Air pollution from intense crop residue burning (CRB) leads to an estimated economic loss of over USD 35 billion annually, claims a study by the International Food Policy Research Institute (IFPRI). Additionally, CRB is also a leading risk factor for acute respiratory infection (ARI), especially among children less than five years, particularly in the northern parts of India where stubble burning is a norm.
These are the key findings of a new study from researchers at the International Food Policy Research Institute (IFPRI) and partner institutes. The study estimates—for the first time—the health and economic costs of CRB in northern India.
“Poor air quality is a recognized global public health epidemic, with levels of airborne particulate matter in Delhi spiking to 20 times the World Health Organization’s safety threshold during certain days. Among other factors, smoke from the burning of agricultural crop residue by farmers in Haryana and Punjab especially contributes to Delhi’s poor air, increasing the risk of ARI three-fold for those living in districts with intense crop burning,” said IFPRI Research Fellow and co-author of the study, Samuel Scott in a press release.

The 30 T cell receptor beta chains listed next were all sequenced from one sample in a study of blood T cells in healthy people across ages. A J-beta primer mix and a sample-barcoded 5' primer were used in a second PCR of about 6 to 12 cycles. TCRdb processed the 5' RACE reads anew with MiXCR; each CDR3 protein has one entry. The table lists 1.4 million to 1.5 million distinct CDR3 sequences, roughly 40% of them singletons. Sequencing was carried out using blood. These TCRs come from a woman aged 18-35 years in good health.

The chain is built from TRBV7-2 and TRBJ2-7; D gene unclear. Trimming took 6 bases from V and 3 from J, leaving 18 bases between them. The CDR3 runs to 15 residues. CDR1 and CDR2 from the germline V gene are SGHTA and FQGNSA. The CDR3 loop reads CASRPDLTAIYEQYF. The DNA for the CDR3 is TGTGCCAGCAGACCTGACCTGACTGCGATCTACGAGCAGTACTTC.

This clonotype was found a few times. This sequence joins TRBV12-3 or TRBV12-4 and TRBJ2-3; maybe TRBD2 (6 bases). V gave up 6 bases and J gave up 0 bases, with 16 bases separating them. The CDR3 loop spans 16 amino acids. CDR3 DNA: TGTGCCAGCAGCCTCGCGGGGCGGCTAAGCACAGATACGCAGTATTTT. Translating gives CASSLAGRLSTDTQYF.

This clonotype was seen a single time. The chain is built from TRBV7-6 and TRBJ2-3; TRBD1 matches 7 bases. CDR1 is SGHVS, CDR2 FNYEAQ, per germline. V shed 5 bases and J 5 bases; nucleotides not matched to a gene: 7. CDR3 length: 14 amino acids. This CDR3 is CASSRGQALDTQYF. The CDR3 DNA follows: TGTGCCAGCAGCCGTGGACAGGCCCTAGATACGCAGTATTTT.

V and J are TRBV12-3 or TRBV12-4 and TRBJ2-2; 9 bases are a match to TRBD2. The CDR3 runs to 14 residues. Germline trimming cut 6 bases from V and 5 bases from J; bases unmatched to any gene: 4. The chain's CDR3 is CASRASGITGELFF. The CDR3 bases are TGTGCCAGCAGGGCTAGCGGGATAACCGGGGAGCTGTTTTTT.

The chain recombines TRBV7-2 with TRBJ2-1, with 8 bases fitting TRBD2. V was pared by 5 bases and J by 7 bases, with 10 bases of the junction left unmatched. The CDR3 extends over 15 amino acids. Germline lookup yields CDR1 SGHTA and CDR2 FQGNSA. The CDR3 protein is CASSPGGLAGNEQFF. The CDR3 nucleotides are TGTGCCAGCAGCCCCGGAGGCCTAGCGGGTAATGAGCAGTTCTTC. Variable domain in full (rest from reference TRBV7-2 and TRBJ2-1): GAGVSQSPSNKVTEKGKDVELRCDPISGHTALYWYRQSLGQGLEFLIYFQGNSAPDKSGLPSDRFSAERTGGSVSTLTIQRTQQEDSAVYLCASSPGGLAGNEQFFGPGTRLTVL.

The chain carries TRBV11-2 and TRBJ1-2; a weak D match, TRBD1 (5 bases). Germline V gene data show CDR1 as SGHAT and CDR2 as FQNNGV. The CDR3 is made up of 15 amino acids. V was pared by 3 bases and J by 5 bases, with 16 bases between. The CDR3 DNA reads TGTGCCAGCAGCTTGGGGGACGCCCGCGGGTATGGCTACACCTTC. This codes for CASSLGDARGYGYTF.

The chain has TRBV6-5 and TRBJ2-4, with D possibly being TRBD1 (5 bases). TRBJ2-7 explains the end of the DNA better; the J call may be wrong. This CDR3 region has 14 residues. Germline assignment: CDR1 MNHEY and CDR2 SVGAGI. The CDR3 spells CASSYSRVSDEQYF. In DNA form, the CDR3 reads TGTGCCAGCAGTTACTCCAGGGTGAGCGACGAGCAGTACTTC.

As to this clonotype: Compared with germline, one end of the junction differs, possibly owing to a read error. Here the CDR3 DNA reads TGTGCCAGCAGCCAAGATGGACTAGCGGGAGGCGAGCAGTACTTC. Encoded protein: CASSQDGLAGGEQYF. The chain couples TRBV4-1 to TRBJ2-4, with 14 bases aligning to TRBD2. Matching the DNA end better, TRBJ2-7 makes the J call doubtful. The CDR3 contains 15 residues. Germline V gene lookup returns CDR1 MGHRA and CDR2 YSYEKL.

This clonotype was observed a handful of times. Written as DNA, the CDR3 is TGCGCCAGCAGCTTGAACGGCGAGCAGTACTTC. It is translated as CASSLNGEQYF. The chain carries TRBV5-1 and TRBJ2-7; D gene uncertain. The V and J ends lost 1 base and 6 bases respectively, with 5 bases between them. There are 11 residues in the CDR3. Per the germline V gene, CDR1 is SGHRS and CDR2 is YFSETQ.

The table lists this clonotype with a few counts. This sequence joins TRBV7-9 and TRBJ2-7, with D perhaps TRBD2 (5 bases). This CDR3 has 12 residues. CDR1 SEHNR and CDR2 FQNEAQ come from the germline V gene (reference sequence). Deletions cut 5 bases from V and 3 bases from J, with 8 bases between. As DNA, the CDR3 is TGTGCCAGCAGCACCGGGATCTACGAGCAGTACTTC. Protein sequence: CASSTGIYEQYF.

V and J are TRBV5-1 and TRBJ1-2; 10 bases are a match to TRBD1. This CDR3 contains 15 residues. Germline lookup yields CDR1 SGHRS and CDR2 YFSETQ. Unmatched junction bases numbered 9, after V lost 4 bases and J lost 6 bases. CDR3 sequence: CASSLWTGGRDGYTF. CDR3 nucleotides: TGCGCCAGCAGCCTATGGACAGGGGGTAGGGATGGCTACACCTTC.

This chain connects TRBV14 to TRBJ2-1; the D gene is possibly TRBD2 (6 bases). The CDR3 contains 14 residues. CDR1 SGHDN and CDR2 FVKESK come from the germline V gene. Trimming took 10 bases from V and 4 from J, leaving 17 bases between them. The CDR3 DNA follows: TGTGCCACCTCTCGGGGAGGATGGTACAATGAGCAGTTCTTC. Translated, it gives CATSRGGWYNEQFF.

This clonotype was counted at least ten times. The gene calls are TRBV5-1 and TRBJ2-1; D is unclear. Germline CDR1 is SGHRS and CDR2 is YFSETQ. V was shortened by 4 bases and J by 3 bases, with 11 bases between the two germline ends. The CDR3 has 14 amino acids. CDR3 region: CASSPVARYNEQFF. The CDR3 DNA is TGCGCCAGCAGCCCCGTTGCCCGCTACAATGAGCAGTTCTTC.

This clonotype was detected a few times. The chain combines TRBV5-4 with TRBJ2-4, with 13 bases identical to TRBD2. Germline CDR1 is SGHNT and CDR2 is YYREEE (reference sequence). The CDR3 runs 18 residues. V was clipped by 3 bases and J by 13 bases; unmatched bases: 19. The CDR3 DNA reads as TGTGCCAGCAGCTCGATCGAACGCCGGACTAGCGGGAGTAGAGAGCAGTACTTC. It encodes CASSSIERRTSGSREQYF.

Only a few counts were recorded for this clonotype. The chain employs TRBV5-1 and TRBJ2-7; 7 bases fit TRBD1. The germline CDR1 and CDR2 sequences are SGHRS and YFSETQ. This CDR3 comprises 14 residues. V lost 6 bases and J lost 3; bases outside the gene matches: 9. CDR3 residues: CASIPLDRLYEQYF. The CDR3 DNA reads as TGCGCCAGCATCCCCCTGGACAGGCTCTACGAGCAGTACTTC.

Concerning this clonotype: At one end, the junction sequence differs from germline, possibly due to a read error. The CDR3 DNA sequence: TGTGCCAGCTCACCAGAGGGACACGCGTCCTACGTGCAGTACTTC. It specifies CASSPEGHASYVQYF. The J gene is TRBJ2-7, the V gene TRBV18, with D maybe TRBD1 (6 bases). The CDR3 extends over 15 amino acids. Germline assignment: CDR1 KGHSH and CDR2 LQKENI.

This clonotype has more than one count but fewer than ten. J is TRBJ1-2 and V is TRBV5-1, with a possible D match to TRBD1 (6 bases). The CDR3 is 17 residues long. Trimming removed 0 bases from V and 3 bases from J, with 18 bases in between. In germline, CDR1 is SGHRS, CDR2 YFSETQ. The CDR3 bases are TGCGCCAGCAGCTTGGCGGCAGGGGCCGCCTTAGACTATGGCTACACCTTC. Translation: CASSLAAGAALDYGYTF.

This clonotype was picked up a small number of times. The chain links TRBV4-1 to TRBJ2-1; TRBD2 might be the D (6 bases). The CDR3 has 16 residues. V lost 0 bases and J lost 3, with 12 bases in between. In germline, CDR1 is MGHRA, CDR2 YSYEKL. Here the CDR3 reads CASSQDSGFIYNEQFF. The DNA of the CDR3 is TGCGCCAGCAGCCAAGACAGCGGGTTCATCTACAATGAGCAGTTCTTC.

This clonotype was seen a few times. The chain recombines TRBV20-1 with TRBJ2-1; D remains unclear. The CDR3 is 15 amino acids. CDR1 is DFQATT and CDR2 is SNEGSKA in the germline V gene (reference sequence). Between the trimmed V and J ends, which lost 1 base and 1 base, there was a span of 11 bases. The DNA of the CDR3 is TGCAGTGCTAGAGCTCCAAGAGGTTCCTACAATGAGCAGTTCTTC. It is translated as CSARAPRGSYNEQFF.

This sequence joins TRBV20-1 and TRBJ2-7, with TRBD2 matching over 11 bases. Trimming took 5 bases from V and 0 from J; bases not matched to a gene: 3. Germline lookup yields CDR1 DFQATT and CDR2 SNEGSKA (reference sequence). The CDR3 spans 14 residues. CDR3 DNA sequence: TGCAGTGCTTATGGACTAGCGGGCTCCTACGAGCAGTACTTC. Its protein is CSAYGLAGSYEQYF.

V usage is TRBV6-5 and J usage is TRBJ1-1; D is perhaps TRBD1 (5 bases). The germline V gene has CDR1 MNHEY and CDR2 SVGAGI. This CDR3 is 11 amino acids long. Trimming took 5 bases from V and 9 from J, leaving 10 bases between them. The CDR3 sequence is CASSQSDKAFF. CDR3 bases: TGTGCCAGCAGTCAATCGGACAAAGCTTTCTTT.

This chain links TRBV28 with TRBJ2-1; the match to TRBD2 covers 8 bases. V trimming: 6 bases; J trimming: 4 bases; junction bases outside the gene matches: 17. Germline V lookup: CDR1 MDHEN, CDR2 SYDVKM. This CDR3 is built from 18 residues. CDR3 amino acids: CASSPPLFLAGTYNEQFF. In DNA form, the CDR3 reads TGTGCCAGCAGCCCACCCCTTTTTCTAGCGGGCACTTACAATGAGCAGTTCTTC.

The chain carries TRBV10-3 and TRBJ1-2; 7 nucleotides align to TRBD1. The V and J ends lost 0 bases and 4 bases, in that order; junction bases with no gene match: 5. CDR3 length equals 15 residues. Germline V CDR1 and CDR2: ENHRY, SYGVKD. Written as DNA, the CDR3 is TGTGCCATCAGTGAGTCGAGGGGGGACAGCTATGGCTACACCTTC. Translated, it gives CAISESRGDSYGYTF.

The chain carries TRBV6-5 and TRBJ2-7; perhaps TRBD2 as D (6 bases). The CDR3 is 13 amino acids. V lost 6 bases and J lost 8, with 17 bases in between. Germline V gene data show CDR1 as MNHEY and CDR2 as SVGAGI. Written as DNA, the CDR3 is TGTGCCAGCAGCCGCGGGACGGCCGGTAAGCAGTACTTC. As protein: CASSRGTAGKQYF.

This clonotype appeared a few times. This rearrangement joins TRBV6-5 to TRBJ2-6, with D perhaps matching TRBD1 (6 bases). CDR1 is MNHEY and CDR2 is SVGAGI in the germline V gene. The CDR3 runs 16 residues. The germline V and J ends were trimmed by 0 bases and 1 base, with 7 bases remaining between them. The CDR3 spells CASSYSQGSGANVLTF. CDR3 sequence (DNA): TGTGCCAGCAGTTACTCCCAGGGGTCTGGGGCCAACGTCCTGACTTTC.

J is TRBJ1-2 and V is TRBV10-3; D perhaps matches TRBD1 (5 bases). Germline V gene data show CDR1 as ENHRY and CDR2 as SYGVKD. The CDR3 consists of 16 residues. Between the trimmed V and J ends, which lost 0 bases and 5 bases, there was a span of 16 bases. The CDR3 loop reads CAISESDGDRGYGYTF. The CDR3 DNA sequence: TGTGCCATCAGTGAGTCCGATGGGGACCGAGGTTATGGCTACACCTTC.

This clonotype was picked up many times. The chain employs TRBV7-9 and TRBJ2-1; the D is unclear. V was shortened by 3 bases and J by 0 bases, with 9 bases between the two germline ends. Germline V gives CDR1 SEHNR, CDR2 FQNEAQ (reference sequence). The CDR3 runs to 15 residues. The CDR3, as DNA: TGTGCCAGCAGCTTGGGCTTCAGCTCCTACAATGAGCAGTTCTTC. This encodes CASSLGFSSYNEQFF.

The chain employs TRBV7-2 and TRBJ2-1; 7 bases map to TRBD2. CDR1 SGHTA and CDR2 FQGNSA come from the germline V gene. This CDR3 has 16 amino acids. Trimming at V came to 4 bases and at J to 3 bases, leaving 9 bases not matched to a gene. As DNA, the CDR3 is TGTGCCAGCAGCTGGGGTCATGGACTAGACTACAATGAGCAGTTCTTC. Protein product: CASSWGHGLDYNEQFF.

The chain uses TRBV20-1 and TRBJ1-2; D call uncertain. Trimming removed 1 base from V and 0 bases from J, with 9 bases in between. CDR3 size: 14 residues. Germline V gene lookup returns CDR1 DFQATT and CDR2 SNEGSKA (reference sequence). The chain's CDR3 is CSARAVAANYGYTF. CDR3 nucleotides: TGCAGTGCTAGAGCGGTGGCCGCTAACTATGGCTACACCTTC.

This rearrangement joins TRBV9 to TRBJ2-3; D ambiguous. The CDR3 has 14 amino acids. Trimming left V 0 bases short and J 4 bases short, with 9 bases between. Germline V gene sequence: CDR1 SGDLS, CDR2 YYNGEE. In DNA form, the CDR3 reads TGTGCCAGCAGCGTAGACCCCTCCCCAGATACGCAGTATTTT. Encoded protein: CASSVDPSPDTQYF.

The study also estimated the economic cost of exposure to air pollution from crop residue burning at USD 35 billion or nearly Rs. 2.35 lakh crore annually for the three north Indian states of Punjab, Haryana and Delhi.
The study, “Risk of acute respiratory infection from crop burning in India: estimating disease burden and economic welfare from satellite and national health survey data for 250,000 persons,” will be published in an upcoming edition of the International Journal of Epidemiology. The study analyzed health data from more than 250,000 individuals of all ages residing in rural and urban areas in India. It used NASA satellite data on fire activity to estimate the health impact of living in areas with intense crop burning by comparing them with areas not affected by CRB.
The researchers observed that as crop burning increased in the northern Indian state of Haryana, respiratory health worsened. They also examined other factors that could contribute to poor respiratory health such as firecracker burning during Diwali (it usually coincides with time of CRB) and motor vehicle density. In fact, economic losses owing to exposure to air pollution from firecracker burning are estimated to be around $8.3 billion or nearly Rs.58 thousand crore a year. In five years, the economic loss due to burning of crop residue and firecrackers is estimated to be nearly 1.7 per cent of India’s GDP.